Road Safety News
 

'Spot the difference' in Yorkshire

Thursday 1st July 2010

A new resource aimed at young scooter riders has been developed and launched in west Yorkshire.

‘Spot the Difference’ features a local young rider and special effects make up. The artwork is being used in poster and leaflet form and distributed to young riders across west, east and south Yorkshire through CBT centres, schools and colleges. It aims to remind young riders that proper riding kit can really save their skin.

Dave Glanville, west Yorkshire’s PTW road safety officer, said: “We know young riders on small capacity machines are particularly vulnerable.

“What could be a relatively minor incident can result in serious injury because so often these riders are wearing inappropriate kit. We hope that they’ll take on board the information we’re giving them and make a more informed decision about what they chose to wear.”

For more information contact Dave Glanville on 01132475804.

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Totally agree Bob! Do people remember falling in the play ground at school on tarmac how badly a scuffed knee felt and bled, ripped your jeans and that was only from running about, Times that by 1000, work it out for yourself!!! Everybody should be more aware of how protective clothing helps your life. Buy the best that you can afford - if you can afford the bike you can afford the gear
Jay, Yorkshire

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Protective Motorcycle Clothing like all markets has its cheaper end where parents or young adults can purchase durable clothing to protect against injury. I however am not an advocate of having to wear certain protective clothing whilst riding. In this warm weather we have enjoyed of late across the North of England & Borders I have opted for Kevlar lined jeans with knee/hip CE armour over my leather/cordura trousers. Why? Because of practicality, my journeys end might be a bike meeting, a shopping centre or a friends house. I do not wish to wear heavy clothing in good weather conditions. I always wear gloves good boots (even an old pair of army boots can be part of my ensemble). My friends & I as teenagers were taught to wear clothing by bikers we knew, when serving our motorcycling 'apprenticeship'. A concept few youngsters riding scooters/motorcycles are aware of. In this 'apprenticeship' a new rider has a guardian biker (someone's parent, older sibling, or friend) in their social circle who shows you how to look after yourself and your bike. We are a relatively free democracy and within that any rider can wear whatever they wish to, our aim collectively as motorcyclists to use common sense and this initiative reminds young and not-so-young riders of our vulnerability. Well done Dave Glanville and his team.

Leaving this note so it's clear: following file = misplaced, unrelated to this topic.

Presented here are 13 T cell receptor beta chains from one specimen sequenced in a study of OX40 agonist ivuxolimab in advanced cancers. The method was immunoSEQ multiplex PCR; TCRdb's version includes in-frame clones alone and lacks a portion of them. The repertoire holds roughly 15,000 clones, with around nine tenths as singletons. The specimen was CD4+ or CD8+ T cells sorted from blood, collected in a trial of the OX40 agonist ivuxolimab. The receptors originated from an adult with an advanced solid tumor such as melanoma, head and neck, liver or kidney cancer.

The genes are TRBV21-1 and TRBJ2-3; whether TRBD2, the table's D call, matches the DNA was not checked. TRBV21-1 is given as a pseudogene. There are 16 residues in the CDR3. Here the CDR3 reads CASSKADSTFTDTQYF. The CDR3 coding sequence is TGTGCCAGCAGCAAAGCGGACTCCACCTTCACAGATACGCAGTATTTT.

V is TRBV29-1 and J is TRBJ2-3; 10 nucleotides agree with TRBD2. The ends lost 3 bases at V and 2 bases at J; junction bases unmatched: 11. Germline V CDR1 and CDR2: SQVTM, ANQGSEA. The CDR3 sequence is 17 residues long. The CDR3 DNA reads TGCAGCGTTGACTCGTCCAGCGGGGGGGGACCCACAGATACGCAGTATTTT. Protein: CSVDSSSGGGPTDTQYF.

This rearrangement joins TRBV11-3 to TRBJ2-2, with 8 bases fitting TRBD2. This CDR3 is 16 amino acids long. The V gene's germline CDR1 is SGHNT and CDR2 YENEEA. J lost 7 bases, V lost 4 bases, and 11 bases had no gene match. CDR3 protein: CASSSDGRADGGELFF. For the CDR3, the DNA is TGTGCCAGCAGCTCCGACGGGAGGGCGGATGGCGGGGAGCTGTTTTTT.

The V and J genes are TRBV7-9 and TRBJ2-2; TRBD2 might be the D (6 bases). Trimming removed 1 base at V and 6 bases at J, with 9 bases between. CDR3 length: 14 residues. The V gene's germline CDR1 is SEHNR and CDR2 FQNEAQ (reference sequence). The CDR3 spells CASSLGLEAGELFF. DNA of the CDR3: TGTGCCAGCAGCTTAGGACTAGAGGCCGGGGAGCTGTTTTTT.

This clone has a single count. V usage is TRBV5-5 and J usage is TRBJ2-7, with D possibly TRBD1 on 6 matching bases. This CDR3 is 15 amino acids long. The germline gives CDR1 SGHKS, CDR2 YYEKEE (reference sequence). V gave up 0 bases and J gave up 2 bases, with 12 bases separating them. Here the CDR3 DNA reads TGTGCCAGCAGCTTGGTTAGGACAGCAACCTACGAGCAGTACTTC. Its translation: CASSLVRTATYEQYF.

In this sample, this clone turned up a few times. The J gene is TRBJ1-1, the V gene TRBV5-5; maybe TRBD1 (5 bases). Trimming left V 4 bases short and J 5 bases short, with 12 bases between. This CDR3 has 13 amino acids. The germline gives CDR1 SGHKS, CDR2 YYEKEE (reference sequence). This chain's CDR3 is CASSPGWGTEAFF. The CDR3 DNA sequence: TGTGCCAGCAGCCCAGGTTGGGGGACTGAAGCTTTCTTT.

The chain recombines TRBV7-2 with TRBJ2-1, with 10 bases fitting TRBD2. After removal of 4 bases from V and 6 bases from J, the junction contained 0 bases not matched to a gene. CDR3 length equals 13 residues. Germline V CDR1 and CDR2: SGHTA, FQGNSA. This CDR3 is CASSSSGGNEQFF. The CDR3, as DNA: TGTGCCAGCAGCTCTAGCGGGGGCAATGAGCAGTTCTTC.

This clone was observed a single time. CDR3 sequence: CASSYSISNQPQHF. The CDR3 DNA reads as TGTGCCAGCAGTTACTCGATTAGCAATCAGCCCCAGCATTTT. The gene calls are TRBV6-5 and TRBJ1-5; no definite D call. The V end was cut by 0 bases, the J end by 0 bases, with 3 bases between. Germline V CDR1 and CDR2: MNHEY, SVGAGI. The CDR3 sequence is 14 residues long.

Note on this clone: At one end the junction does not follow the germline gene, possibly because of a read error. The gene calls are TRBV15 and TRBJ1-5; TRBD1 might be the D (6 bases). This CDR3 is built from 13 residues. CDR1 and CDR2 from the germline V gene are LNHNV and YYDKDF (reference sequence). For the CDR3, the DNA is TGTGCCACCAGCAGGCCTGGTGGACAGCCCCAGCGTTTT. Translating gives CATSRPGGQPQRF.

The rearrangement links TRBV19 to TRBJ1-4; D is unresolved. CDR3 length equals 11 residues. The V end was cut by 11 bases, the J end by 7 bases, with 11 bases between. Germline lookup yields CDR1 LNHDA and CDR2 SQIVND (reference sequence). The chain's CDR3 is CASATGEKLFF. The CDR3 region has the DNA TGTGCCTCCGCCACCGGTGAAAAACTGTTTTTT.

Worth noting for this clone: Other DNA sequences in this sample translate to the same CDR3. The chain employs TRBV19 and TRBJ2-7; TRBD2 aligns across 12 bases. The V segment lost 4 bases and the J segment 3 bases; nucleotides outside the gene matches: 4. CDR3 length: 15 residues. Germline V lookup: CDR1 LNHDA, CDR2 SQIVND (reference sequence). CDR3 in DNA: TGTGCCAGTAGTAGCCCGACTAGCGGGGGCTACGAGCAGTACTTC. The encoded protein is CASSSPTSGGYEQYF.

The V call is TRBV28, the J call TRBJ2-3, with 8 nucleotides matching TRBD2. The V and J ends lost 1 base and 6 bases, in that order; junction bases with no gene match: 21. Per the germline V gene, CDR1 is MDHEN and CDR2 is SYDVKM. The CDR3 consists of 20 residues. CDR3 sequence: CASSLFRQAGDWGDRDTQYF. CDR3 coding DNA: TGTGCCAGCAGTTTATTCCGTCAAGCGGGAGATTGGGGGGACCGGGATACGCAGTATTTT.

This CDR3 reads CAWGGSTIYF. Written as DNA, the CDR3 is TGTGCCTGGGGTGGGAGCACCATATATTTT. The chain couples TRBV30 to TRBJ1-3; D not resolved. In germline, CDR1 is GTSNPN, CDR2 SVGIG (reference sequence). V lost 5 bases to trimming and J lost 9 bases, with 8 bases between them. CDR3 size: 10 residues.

Raj Sood, West Cumbria. (Whitehaven MAG)

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Both Dave and Roy make very sound and valid points. The resource 'Spot The difference' is creative, well thought out, has high visual impact and imparts the necessary information without overload.

I believe that resources like this and other information delivering iniatives are appropriate for all riders of powered two wheelers and other vulnerable road user groups. Young riders and drivers generally don't have well developed risk assessment and management skills (sadly the same could be said for a significant number of more experienced road users). Therefore resources like this that inform and educate, and provide information to help road users make reasoned choices has got to be for the 'greater good' of all concerned.

Roy makes very valid points. You will note that I have used the phrase 'greater good' above. One individuals definition or perception of 'greater good' may be very different to anothers. Informed road safety professionals will usually have an opinion based on sound reasoning and evidence. Leglislators and those in positions of influence may have relatively little knowledge of PTW related issues - some are completely naive! I can understand Roy's concerns. Professionals with the appropriate knowledge, evidence and experience need to be continually vigilant to ensure that those in influential positions have the right information.